Nov. 11, 2008 -- Johnathan Dixon, a senior at New Jersey Institute of Technology, can't help but laugh at the irony of his chosen major--finance--and his current predicament.
Once an aspiring investment banker, Dixon has had to rethink his career plans, and for the first time in his college career, Dixon had to accept an on-campus job. He works at NJIT's accounts payable department making $8.50 an hour.
"I took the job essentially out of desperation, I needed the money," said Dixon.
'I Had to Get a Job'
Last year Dixon's father was laid off from his job, causing Dixon to take on more financial responsibilities.
"There's only one stream of income, which only allows [my parents] to barely cover the bills," he said. "I used to get money, like maybe $50 a month, but I had to get a job, start paying my own phone bill, gas."
As Americans struggle to make ends meet during this economic crisis, students have not been shielded from the turmoil. Whether they are rethinking their post-grad plans, or taking on more responsibility to help out at home, students have had to smarten up and make some major adjustments.
According to Dixon, students at a commuter school like NJIT have had to cut back on their driving. "If you don't rely on a job, gas going from 30 dollars to fill your tank to 65 dollars to fill your tank is a big deal," said Dixon. These days Dixon relies on public transportation.
"If anything more generally people are driving less, absolutely driving less. I used to go home every weekend; I've been home probably twice all year," said Dixon, who lives roughly an hour from campus.
But boarding the bus isn't the only change Dixon sees from his peers. "Another thing I'm realizing is kids are stealing a lot more, like food," he said, "because you got to eat."
As much as Dixon laments having to change much of his spending behavior, his sympathy goes out to his father and those like him who are out of work when they need money most.
"When you're an adult and you're at that stage nearing retirement, it's kind of disheartening. That kind of pays a toll emotionally. It's just real stressful." He adds, "More so now than ever I feel like I'm going to try to get a job to help out at home. Not even help out at home but fully emancipate myself, and take all my financial burdens off of them."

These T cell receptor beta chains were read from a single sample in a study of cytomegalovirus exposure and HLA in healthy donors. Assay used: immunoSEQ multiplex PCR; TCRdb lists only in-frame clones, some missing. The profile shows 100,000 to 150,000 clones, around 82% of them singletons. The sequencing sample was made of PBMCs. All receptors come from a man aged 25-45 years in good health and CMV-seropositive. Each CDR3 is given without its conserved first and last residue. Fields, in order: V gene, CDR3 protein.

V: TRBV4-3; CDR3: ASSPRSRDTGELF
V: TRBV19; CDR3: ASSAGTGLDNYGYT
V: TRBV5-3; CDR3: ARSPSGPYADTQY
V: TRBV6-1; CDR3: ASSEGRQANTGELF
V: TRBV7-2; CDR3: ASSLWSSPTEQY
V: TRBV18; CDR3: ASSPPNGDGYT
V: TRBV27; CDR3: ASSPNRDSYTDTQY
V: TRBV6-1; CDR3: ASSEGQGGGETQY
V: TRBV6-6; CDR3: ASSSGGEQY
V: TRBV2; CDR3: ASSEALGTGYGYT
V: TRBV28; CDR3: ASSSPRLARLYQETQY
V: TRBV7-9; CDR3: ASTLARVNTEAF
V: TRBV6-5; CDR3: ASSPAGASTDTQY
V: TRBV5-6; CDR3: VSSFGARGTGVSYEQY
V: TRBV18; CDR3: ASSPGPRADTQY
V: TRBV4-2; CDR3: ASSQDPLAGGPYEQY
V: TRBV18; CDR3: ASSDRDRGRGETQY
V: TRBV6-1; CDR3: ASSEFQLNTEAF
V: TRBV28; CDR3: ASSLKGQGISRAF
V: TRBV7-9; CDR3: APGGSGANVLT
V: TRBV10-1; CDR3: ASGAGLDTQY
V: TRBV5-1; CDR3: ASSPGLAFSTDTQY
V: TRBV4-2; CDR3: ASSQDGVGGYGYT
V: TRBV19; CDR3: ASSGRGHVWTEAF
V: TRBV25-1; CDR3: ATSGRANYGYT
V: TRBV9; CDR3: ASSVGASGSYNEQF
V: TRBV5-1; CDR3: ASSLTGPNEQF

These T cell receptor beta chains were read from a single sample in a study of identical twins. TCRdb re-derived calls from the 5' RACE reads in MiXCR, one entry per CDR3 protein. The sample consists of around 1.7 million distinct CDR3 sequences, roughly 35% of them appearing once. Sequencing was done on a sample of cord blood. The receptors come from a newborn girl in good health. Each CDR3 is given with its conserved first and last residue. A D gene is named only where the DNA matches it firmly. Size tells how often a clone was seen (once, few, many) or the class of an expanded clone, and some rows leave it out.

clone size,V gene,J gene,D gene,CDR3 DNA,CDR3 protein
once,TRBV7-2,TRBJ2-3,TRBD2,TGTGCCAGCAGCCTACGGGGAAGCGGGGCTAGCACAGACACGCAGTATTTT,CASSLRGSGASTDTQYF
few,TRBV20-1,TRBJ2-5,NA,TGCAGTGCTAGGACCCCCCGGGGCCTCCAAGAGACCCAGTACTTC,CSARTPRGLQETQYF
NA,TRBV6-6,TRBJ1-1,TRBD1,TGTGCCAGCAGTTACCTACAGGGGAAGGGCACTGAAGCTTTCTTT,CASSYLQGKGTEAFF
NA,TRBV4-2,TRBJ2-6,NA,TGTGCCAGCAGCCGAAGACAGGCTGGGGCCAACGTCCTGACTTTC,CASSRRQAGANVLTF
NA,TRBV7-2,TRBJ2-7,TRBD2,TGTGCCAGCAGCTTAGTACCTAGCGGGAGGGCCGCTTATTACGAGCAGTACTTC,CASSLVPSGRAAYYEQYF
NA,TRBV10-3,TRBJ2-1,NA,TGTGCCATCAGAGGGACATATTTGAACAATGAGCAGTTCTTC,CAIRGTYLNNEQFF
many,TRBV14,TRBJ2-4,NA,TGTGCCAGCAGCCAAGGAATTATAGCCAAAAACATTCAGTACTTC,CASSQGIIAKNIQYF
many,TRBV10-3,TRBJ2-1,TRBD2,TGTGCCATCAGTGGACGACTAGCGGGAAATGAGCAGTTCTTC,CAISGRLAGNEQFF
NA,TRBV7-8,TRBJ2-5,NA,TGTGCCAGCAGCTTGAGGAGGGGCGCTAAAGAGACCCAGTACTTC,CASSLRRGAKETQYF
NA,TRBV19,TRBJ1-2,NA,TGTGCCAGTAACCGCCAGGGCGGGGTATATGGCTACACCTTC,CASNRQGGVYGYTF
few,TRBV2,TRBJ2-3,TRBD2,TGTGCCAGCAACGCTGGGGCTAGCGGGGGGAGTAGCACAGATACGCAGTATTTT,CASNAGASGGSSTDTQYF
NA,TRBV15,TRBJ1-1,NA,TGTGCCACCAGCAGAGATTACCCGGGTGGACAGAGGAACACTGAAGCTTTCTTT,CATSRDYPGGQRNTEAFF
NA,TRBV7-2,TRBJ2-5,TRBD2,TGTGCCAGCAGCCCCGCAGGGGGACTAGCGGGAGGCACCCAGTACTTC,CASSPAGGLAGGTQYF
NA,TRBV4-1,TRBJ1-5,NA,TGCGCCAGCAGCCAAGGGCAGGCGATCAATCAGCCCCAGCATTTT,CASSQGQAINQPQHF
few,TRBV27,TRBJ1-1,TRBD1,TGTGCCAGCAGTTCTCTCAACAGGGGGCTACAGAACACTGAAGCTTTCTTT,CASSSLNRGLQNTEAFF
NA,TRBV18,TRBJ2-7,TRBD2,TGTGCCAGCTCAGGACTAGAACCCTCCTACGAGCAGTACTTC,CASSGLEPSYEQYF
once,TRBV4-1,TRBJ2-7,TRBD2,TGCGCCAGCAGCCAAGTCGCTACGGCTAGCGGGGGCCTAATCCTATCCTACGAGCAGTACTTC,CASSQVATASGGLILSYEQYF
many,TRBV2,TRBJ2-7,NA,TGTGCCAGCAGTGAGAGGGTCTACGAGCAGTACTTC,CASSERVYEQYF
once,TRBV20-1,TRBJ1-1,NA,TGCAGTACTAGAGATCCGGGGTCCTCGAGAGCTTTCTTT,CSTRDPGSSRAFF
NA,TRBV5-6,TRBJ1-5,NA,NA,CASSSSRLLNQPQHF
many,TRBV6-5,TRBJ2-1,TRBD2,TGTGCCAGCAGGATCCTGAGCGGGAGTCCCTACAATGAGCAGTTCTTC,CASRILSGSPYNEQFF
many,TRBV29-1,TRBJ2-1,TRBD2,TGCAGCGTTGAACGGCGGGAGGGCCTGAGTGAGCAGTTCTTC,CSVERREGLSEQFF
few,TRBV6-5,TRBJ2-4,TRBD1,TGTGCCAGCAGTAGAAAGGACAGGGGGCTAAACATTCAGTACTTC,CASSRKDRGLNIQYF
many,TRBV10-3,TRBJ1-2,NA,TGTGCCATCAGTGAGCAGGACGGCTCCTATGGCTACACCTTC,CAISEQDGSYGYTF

Cheyenne Autry, a sophomore at North Carolina State University, penned an article for the university newspaper about students and the economic crisis.
Unlike at NJIT, NCSU students are used to taking advantage of buses that even take them to and from off-campus locations. But Autry notices students are cutting back in other ways.
"A lot of students are trying to cut back in any way they can. Not going out to eat as much, staying at home more and doing things in groups of friends. A lot of them said they were trying to cut back on food, shopping. They're trying to pay for more important things like rent and bills."
Shopping has been an especially tough habit to get rid of for Autry. "I do try to keep track of my money better, unfortunately I haven't been shopping in a while," she says.
Not All Frugal
Not everyone is being so frugal, says Autry of students who haven't changed their spending habits at all.
"They knew that the crisis was going on and they knew that there were issues and that they should be saving their money better but they just weren't. Some students just like to spend money," she says.
Dixon noticed a similar situation on his campus, where students are feeling the financial stress to varying degrees. "I know kids on campus who come from a little bit of money, so it doesn't affect them at all. I know one girl who had to quit school and just work. It definitely affects people but it varies."
Confronting the Job Market
In response to the compromised financial markets, Dixon, a finance major, has decided to go on to graduate school. The crisis "has had a major effect on my career path. I was planning on being an investment banker but that is no longer the case." Now Dixon plans to prolong his education until the markets improve.